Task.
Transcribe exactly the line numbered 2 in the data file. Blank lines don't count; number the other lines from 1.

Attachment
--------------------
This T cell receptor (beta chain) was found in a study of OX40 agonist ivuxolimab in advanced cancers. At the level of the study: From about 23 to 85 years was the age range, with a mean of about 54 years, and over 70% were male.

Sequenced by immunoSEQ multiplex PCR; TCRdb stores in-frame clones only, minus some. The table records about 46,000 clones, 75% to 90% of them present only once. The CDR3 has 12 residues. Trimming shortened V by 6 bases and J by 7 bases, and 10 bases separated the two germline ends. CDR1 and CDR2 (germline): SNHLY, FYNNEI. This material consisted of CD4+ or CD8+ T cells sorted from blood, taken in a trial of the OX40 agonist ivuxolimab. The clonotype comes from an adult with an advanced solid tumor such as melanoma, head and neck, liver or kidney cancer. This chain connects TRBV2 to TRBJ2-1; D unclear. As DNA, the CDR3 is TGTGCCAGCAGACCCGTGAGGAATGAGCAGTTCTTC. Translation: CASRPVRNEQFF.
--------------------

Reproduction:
Sequenced by immunoSEQ multiplex PCR; TCRdb stores in-frame clones only, minus some. The table records about 46,000 clones, 75% to 90% of them present only once. The CDR3 has 12 residues. Trimming shortened V by 6 bases and J by 7 bases, and 10 bases separated the two germline ends. CDR1 and CDR2 (germline): SNHLY, FYNNEI. This material consisted of CD4+ or CD8+ T cells sorted from blood, taken in a trial of the OX40 agonist ivuxolimab. The clonotype comes from an adult with an advanced solid tumor such as melanoma, head and neck, liver or kidney cancer. This chain connects TRBV2 to TRBJ2-1; D unclear. As DNA, the CDR3 is TGTGCCAGCAGACCCGTGAGGAATGAGCAGTTCTTC. Translation: CASRPVRNEQFF.